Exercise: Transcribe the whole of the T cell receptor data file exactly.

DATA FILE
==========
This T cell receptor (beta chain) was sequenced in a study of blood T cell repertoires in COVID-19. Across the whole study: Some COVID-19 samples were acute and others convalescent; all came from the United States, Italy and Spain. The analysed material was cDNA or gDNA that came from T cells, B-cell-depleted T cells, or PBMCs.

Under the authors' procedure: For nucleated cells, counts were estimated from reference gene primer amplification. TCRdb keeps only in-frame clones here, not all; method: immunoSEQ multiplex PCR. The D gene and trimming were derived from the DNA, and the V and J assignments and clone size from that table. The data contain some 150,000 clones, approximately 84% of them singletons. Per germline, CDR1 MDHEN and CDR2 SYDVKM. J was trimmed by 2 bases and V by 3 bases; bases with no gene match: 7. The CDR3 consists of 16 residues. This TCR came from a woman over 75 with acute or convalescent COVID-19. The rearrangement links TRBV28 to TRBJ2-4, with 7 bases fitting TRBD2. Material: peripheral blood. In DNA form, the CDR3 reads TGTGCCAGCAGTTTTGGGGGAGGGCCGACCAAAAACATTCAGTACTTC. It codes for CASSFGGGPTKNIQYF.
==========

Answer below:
This T cell receptor (beta chain) was sequenced in a study of blood T cell repertoires in COVID-19. Across the whole study: Some COVID-19 samples were acute and others convalescent; all came from the United States, Italy and Spain. The analysed material was cDNA or gDNA that came from T cells, B-cell-depleted T cells, or PBMCs.

Under the authors' procedure: For nucleated cells, counts were estimated from reference gene primer amplification. TCRdb keeps only in-frame clones here, not all; method: immunoSEQ multiplex PCR. The D gene and trimming were derived from the DNA, and the V and J assignments and clone size from that table. The data contain some 150,000 clones, approximately 84% of them singletons. Per germline, CDR1 MDHEN and CDR2 SYDVKM. J was trimmed by 2 bases and V by 3 bases; bases with no gene match: 7. The CDR3 consists of 16 residues. This TCR came from a woman over 75 with acute or convalescent COVID-19. The rearrangement links TRBV28 to TRBJ2-4, with 7 bases fitting TRBD2. Material: peripheral blood. In DNA form, the CDR3 reads TGTGCCAGCAGTTTTGGGGGAGGGCCGACCAAAAACATTCAGTACTTC. It codes for CASSFGGGPTKNIQYF.